“Troublemaker fat” is how Dr. Gail Greendale, a professor of medicine at UCLA, recently described visceral fat in the New York Times.

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Overweight woman discussing test results with doctor in hospital.

Excess visceral fat raises your risk of serious health conditions, including:

Additionally, a new study has found that carrying extra visceral fat may damage the brain.

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older man with dementia talking to doctor
Shutterstock / Robert Kneschke

The study, published this week in JAMA Network Open, suggests that having excess body fat (both visceral and overall) may increase your risk of reduced cognitive function. The risk of cognitive disorders like dementia (the most common form of which is Alzheimer’s disease) increases naturally with age. Carrying extra visceral fat in middle age and beyond may be a prohibitive strike against maintaining optimal brain health in your golden years.

The researchers analyzed the body fat levels of nearly 9,200 people, about 6,700 of whom underwent MRI scans to measure their levels of vascular (blood vessel) injury and abdominal fat. The scientists found that people who had more visceral fat had higher levels of vascular injury and scored lower on cognitive tests—even after adjusting for other risk factors for those conditions. “Strategies to prevent or reduce adiposity [body fat] may preserve cognitive function among adults,” the researchers wrote.

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man measuring waist weight loss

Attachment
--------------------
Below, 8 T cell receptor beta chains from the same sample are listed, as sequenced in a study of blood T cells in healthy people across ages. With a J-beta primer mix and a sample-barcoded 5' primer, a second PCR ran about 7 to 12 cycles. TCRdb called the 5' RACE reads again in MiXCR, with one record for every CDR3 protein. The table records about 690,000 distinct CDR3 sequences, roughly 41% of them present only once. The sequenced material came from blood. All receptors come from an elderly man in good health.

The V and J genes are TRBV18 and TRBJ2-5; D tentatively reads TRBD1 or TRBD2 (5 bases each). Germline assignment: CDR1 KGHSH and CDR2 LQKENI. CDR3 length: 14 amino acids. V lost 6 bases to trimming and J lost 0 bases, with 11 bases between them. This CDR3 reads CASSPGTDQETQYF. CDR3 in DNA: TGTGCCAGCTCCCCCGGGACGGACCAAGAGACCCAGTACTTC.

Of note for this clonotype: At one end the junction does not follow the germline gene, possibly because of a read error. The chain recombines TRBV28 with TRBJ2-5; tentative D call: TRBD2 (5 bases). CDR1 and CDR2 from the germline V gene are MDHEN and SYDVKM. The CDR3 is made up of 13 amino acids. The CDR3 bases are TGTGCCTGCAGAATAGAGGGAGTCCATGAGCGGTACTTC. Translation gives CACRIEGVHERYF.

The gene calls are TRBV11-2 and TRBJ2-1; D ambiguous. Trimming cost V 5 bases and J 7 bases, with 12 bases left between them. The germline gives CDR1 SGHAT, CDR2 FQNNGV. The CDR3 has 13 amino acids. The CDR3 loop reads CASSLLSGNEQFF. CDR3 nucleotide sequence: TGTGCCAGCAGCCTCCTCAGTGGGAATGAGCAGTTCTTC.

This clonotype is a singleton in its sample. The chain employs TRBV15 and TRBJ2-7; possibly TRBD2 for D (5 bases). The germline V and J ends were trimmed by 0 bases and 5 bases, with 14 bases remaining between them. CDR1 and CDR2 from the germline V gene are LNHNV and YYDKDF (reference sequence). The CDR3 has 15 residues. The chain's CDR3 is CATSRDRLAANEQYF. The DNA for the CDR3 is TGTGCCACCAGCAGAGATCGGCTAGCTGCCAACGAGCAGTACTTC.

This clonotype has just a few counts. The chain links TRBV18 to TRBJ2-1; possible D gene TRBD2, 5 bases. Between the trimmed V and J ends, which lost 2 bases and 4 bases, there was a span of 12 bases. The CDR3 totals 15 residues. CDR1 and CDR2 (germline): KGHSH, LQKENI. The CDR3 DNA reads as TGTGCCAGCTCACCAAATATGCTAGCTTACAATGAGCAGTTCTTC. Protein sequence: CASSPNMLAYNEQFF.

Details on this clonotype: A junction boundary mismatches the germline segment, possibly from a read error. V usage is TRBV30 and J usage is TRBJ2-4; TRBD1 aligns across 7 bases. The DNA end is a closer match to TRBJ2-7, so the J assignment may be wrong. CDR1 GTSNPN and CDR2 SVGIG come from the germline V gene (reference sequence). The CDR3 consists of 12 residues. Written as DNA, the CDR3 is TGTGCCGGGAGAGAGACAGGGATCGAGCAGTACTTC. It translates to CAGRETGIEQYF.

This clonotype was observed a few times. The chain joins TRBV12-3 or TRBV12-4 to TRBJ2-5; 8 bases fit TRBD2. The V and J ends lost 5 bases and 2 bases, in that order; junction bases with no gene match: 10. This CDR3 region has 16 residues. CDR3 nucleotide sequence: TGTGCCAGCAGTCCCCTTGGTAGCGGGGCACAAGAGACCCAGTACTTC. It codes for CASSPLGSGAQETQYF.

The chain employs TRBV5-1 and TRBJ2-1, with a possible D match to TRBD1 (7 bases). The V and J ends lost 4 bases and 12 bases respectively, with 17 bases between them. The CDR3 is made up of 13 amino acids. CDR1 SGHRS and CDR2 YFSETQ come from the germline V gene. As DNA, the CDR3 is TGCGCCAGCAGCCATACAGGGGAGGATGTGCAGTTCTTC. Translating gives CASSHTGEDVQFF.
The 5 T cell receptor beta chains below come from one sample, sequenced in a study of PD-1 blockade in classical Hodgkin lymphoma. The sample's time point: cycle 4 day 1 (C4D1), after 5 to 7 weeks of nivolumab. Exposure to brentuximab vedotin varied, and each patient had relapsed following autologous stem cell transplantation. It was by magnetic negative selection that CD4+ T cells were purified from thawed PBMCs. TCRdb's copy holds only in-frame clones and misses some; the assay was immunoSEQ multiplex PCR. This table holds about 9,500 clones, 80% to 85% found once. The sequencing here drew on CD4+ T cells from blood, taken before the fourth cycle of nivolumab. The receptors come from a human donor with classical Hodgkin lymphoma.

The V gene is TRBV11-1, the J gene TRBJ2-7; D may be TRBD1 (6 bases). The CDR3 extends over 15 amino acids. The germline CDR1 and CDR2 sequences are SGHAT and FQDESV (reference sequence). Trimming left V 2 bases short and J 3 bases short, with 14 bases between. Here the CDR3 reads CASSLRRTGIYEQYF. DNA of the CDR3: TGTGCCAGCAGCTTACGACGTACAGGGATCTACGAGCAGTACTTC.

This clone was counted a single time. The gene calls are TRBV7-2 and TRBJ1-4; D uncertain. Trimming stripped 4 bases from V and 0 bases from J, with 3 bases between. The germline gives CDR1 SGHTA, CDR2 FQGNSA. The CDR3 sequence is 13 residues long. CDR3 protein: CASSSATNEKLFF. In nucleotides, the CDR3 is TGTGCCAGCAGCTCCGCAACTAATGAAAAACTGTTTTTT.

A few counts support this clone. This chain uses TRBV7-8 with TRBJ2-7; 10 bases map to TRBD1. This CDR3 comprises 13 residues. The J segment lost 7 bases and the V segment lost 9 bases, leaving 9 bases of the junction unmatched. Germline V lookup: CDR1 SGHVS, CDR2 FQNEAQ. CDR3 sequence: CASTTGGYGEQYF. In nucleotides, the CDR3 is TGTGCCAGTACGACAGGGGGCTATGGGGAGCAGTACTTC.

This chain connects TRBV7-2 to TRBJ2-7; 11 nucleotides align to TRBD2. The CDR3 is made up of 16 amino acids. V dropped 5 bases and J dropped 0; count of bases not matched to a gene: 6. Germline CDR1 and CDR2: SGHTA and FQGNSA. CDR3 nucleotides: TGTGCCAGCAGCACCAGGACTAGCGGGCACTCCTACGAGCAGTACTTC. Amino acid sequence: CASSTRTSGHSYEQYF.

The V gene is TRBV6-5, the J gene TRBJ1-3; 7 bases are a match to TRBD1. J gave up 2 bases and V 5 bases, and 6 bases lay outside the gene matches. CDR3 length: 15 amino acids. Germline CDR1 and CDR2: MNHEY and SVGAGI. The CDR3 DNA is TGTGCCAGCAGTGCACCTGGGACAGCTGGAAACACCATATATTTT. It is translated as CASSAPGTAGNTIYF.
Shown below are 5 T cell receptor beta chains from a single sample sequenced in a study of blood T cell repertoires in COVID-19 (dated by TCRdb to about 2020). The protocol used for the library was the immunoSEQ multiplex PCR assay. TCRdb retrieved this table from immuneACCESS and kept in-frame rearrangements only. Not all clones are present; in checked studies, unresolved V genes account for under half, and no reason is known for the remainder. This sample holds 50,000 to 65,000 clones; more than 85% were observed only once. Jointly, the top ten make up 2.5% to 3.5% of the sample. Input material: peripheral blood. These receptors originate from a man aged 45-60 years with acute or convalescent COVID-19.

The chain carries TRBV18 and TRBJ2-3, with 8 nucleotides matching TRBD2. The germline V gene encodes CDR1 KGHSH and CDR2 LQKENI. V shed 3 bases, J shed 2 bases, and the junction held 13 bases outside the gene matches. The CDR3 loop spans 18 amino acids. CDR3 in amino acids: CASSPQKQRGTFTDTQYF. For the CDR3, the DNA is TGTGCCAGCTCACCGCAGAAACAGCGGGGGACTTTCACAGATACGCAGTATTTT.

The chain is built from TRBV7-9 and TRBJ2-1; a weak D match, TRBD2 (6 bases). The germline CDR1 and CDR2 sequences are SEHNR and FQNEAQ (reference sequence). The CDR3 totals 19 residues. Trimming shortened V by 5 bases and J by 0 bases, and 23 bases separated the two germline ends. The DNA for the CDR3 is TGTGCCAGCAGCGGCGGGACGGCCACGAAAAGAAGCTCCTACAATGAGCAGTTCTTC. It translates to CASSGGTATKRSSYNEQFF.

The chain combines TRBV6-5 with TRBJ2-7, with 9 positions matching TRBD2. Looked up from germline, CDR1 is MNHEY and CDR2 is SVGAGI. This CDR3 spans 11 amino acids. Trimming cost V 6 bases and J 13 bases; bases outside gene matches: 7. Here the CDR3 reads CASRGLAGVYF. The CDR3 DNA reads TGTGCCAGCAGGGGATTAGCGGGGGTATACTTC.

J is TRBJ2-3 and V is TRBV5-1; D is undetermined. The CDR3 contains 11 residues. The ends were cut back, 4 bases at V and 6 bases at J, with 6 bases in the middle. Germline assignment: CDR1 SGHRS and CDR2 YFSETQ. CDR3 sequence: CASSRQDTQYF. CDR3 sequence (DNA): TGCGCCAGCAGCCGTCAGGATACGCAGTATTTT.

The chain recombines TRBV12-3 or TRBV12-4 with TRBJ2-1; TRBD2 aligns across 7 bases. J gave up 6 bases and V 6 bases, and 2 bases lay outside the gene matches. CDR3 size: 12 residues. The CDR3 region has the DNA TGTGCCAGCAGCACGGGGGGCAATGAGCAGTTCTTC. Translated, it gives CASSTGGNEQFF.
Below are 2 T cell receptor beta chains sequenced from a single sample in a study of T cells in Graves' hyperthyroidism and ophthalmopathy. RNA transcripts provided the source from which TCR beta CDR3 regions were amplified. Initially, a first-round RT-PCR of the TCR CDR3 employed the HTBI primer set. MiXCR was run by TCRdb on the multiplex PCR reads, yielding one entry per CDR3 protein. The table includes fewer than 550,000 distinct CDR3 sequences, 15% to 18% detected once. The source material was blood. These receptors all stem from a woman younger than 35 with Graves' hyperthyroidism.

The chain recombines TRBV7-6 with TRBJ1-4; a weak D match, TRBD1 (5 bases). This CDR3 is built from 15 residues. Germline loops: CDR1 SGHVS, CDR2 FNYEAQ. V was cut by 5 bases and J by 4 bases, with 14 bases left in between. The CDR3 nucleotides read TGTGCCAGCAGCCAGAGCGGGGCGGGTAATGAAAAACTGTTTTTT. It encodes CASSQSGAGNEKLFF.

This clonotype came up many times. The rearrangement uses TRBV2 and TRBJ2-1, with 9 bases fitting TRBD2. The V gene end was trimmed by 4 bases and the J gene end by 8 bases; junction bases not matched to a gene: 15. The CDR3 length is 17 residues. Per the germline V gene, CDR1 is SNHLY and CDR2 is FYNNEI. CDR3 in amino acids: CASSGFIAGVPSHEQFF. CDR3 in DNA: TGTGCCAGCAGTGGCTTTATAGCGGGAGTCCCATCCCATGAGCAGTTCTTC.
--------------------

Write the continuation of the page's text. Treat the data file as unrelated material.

To gauge if you have excess visceral fat, measure your waist at the belly button. Experts say you’re at higher risk of health problems related to visceral fat if your waist is more than 35 inches if you’re a woman, or more than 40 inches if you’re a man. 

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woman lacing her shoes before a workout

Research suggests these can be effective ways to reduce or prevent belly fat:

  • Get enough sleep. Scientists at Wake Forest University found that dieters who slept five hours or less every night put on 2.5 times more belly fat than people who got a good amount of sleep—seven to nine hours a night. 
  • Exercise regularly. According to a 2020 study published in the journal Nutrients, exercise reduces visceral fat even if you don’t lose weight. Exercise spurs the liver to burn nearby stores of visceral fat.
  • Avoid added sugar. “​​Fructose, or sugar, causes fat cells to mature faster, specifically in the visceral fat,” says the Cleveland Clinic. To burn belly fat, avoid foods high in added sugar, like sugar-sweetened beverages, refined carbs, sweets, and processed foods.
  • Reduce stress. Chronic feelings of stress cause the brain to produce more cortisol, a.k.a. “the stress hormone.” Among its functions is a holdover from caveman times: Cortisol tells the body to store fat around the midsection in case it’s needed for fuel during an imminent emergency. And to get through this pandemic at your healthiest, don’t miss these 35 Places You’re Most Likely to Catch COVID.